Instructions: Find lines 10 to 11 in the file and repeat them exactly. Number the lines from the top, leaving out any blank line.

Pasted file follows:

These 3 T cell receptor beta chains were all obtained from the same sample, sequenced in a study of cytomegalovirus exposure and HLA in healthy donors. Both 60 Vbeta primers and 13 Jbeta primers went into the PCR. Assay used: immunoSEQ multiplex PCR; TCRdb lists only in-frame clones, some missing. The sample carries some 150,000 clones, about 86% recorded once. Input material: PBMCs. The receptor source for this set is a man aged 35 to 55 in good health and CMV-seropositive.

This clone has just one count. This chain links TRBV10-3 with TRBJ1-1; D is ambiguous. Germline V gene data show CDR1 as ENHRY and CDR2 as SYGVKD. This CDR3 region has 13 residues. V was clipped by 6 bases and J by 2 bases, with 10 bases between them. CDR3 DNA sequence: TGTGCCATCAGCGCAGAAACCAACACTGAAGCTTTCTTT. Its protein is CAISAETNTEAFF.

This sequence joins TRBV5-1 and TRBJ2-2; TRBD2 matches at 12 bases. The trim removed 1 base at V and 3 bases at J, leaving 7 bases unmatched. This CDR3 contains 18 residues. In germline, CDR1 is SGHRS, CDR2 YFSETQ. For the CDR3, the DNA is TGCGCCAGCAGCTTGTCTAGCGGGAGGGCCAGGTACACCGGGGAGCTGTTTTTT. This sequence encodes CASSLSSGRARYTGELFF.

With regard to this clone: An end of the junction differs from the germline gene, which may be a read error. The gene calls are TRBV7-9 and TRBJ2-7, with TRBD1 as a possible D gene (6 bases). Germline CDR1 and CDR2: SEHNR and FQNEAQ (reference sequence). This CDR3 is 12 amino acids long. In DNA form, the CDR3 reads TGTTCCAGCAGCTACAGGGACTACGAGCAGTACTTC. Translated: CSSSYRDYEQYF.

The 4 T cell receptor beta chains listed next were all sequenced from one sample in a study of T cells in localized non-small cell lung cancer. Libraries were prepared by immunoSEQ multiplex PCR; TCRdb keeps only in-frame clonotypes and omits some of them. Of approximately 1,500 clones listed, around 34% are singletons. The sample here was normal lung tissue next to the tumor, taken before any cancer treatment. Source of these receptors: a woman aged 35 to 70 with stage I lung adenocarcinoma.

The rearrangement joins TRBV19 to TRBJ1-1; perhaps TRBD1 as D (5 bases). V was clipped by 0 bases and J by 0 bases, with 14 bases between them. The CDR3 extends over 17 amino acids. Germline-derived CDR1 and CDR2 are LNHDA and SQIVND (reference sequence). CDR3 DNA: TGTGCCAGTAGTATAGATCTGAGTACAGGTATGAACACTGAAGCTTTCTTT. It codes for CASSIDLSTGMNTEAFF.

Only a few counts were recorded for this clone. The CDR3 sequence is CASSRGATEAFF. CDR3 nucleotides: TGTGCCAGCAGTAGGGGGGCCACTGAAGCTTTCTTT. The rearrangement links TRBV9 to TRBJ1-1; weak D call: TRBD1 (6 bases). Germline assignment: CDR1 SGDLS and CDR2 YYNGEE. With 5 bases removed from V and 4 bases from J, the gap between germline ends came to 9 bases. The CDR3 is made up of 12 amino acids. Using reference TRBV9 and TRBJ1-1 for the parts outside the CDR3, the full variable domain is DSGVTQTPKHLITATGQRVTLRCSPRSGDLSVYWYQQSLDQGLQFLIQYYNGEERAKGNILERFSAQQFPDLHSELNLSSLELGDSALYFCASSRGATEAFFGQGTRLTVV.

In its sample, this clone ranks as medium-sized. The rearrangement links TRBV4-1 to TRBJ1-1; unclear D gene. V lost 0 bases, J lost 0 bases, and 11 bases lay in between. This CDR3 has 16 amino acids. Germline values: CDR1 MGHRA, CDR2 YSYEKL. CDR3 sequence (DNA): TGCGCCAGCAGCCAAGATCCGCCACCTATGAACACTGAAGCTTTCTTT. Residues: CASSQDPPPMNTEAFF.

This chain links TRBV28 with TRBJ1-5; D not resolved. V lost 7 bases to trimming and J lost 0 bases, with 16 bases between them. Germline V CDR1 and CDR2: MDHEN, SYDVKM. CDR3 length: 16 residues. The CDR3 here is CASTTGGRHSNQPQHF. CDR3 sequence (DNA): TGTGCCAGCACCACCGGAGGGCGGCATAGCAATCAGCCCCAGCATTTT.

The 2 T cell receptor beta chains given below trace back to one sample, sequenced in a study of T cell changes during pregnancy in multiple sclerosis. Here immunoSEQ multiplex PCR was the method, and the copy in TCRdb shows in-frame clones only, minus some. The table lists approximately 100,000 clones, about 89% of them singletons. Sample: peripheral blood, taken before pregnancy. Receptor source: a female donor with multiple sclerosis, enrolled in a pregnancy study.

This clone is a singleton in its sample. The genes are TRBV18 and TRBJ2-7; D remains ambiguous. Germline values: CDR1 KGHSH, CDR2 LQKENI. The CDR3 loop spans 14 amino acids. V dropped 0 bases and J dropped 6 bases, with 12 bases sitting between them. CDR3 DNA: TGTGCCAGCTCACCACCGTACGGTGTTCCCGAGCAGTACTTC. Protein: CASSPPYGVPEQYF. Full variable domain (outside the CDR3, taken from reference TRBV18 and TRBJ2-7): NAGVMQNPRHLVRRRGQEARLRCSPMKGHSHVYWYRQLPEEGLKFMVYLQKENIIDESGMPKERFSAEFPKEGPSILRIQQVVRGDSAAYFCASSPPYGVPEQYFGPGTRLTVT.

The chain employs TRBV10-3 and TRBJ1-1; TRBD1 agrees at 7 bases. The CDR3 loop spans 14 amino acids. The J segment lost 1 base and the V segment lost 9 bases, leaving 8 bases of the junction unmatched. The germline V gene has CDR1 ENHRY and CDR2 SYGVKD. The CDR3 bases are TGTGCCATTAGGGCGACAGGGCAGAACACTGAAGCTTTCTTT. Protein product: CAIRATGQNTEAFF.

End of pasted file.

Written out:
The 2 T cell receptor beta chains given below trace back to one sample, sequenced in a study of T cell changes during pregnancy in multiple sclerosis. Here immunoSEQ multiplex PCR was the method, and the copy in TCRdb shows in-frame clones only, minus some. The table lists approximately 100,000 clones, about 89% of them singletons. Sample: peripheral blood, taken before pregnancy. Receptor source: a female donor with multiple sclerosis, enrolled in a pregnancy study.

This clone is a singleton in its sample. The genes are TRBV18 and TRBJ2-7; D remains ambiguous. Germline values: CDR1 KGHSH, CDR2 LQKENI. The CDR3 loop spans 14 amino acids. V dropped 0 bases and J dropped 6 bases, with 12 bases sitting between them. CDR3 DNA: TGTGCCAGCTCACCACCGTACGGTGTTCCCGAGCAGTACTTC. Protein: CASSPPYGVPEQYF. Full variable domain (outside the CDR3, taken from reference TRBV18 and TRBJ2-7): NAGVMQNPRHLVRRRGQEARLRCSPMKGHSHVYWYRQLPEEGLKFMVYLQKENIIDESGMPKERFSAEFPKEGPSILRIQQVVRGDSAAYFCASSPPYGVPEQYFGPGTRLTVT.